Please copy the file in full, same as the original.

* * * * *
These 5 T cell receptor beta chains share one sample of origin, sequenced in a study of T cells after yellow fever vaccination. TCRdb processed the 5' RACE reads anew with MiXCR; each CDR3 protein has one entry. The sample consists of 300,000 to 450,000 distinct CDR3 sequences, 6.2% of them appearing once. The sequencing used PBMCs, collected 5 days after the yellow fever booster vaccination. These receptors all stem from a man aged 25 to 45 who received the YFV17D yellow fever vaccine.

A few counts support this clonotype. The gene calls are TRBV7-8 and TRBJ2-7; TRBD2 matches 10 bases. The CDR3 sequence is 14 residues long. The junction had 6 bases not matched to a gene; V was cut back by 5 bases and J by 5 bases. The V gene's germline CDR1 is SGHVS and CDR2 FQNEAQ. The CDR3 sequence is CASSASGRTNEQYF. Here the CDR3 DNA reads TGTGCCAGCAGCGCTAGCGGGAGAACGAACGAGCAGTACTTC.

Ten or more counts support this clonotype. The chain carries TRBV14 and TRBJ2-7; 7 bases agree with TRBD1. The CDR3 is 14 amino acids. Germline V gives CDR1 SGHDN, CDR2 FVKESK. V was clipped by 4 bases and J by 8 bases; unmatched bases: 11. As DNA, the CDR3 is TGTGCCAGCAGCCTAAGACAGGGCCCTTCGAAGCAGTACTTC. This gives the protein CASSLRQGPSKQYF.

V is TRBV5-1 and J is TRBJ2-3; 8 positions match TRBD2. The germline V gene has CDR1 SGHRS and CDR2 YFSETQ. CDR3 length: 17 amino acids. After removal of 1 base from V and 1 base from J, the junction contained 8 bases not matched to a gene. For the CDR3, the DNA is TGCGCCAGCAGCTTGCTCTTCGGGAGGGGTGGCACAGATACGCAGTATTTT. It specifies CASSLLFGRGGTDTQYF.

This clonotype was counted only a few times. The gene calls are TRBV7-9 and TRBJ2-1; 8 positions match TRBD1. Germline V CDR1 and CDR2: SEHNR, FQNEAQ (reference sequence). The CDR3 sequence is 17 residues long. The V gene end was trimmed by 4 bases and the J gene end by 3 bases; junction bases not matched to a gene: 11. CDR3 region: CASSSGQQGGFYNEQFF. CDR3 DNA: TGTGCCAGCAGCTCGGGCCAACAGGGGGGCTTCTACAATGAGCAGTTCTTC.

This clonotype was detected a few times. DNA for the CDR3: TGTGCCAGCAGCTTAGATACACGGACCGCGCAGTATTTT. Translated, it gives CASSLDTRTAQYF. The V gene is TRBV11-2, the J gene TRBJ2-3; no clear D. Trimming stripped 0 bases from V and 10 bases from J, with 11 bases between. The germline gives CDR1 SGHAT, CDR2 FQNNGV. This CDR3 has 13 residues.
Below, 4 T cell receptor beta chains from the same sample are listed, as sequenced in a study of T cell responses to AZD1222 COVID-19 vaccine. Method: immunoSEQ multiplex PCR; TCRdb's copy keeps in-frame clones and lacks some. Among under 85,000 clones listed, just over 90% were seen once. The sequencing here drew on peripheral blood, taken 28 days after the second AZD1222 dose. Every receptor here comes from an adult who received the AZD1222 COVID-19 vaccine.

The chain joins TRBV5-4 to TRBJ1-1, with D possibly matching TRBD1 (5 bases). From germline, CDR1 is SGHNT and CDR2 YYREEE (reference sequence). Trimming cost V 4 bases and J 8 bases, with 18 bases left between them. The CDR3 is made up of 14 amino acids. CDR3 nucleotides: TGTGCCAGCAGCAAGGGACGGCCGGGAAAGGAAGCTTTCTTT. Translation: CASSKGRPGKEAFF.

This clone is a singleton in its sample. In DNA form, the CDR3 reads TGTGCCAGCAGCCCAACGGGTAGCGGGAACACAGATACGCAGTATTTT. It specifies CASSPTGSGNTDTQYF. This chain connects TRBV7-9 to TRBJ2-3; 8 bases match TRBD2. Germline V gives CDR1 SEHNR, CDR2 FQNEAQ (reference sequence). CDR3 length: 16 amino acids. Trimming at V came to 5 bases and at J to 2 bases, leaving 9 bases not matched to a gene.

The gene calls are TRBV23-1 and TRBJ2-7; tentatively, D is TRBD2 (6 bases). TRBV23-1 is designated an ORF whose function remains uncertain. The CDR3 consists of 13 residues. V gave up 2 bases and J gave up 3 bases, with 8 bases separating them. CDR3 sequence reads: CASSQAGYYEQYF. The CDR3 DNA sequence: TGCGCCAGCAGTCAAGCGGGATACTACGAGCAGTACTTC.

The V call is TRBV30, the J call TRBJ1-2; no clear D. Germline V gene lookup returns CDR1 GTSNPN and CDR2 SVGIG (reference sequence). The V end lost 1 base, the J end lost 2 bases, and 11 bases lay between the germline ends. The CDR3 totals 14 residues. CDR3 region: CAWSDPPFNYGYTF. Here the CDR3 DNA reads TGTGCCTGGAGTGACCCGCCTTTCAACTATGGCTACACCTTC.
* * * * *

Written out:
These 5 T cell receptor beta chains share one sample of origin, sequenced in a study of T cells after yellow fever vaccination. TCRdb processed the 5' RACE reads anew with MiXCR; each CDR3 protein has one entry. The sample consists of 300,000 to 450,000 distinct CDR3 sequences, 6.2% of them appearing once. The sequencing used PBMCs, collected 5 days after the yellow fever booster vaccination. These receptors all stem from a man aged 25 to 45 who received the YFV17D yellow fever vaccine.

A few counts support this clonotype. The gene calls are TRBV7-8 and TRBJ2-7; TRBD2 matches 10 bases. The CDR3 sequence is 14 residues long. The junction had 6 bases not matched to a gene; V was cut back by 5 bases and J by 5 bases. The V gene's germline CDR1 is SGHVS and CDR2 FQNEAQ. The CDR3 sequence is CASSASGRTNEQYF. Here the CDR3 DNA reads TGTGCCAGCAGCGCTAGCGGGAGAACGAACGAGCAGTACTTC.

Ten or more counts support this clonotype. The chain carries TRBV14 and TRBJ2-7; 7 bases agree with TRBD1. The CDR3 is 14 amino acids. Germline V gives CDR1 SGHDN, CDR2 FVKESK. V was clipped by 4 bases and J by 8 bases; unmatched bases: 11. As DNA, the CDR3 is TGTGCCAGCAGCCTAAGACAGGGCCCTTCGAAGCAGTACTTC. This gives the protein CASSLRQGPSKQYF.

V is TRBV5-1 and J is TRBJ2-3; 8 positions match TRBD2. The germline V gene has CDR1 SGHRS and CDR2 YFSETQ. CDR3 length: 17 amino acids. After removal of 1 base from V and 1 base from J, the junction contained 8 bases not matched to a gene. For the CDR3, the DNA is TGCGCCAGCAGCTTGCTCTTCGGGAGGGGTGGCACAGATACGCAGTATTTT. It specifies CASSLLFGRGGTDTQYF.

This clonotype was counted only a few times. The gene calls are TRBV7-9 and TRBJ2-1; 8 positions match TRBD1. Germline V CDR1 and CDR2: SEHNR, FQNEAQ (reference sequence). The CDR3 sequence is 17 residues long. The V gene end was trimmed by 4 bases and the J gene end by 3 bases; junction bases not matched to a gene: 11. CDR3 region: CASSSGQQGGFYNEQFF. CDR3 DNA: TGTGCCAGCAGCTCGGGCCAACAGGGGGGCTTCTACAATGAGCAGTTCTTC.

This clonotype was detected a few times. DNA for the CDR3: TGTGCCAGCAGCTTAGATACACGGACCGCGCAGTATTTT. Translated, it gives CASSLDTRTAQYF. The V gene is TRBV11-2, the J gene TRBJ2-3; no clear D. Trimming stripped 0 bases from V and 10 bases from J, with 11 bases between. The germline gives CDR1 SGHAT, CDR2 FQNNGV. This CDR3 has 13 residues.
Below, 4 T cell receptor beta chains from the same sample are listed, as sequenced in a study of T cell responses to AZD1222 COVID-19 vaccine. Method: immunoSEQ multiplex PCR; TCRdb's copy keeps in-frame clones and lacks some. Among under 85,000 clones listed, just over 90% were seen once. The sequencing here drew on peripheral blood, taken 28 days after the second AZD1222 dose. Every receptor here comes from an adult who received the AZD1222 COVID-19 vaccine.

The chain joins TRBV5-4 to TRBJ1-1, with D possibly matching TRBD1 (5 bases). From germline, CDR1 is SGHNT and CDR2 YYREEE (reference sequence). Trimming cost V 4 bases and J 8 bases, with 18 bases left between them. The CDR3 is made up of 14 amino acids. CDR3 nucleotides: TGTGCCAGCAGCAAGGGACGGCCGGGAAAGGAAGCTTTCTTT. Translation: CASSKGRPGKEAFF.

This clone is a singleton in its sample. In DNA form, the CDR3 reads TGTGCCAGCAGCCCAACGGGTAGCGGGAACACAGATACGCAGTATTTT. It specifies CASSPTGSGNTDTQYF. This chain connects TRBV7-9 to TRBJ2-3; 8 bases match TRBD2. Germline V gives CDR1 SEHNR, CDR2 FQNEAQ (reference sequence). CDR3 length: 16 amino acids. Trimming at V came to 5 bases and at J to 2 bases, leaving 9 bases not matched to a gene.

The gene calls are TRBV23-1 and TRBJ2-7; tentatively, D is TRBD2 (6 bases). TRBV23-1 is designated an ORF whose function remains uncertain. The CDR3 consists of 13 residues. V gave up 2 bases and J gave up 3 bases, with 8 bases separating them. CDR3 sequence reads: CASSQAGYYEQYF. The CDR3 DNA sequence: TGCGCCAGCAGTCAAGCGGGATACTACGAGCAGTACTTC.

The V call is TRBV30, the J call TRBJ1-2; no clear D. Germline V gene lookup returns CDR1 GTSNPN and CDR2 SVGIG (reference sequence). The V end lost 1 base, the J end lost 2 bases, and 11 bases lay between the germline ends. The CDR3 totals 14 residues. CDR3 region: CAWSDPPFNYGYTF. Here the CDR3 DNA reads TGTGCCTGGAGTGACCCGCCTTTCAACTATGGCTACACCTTC.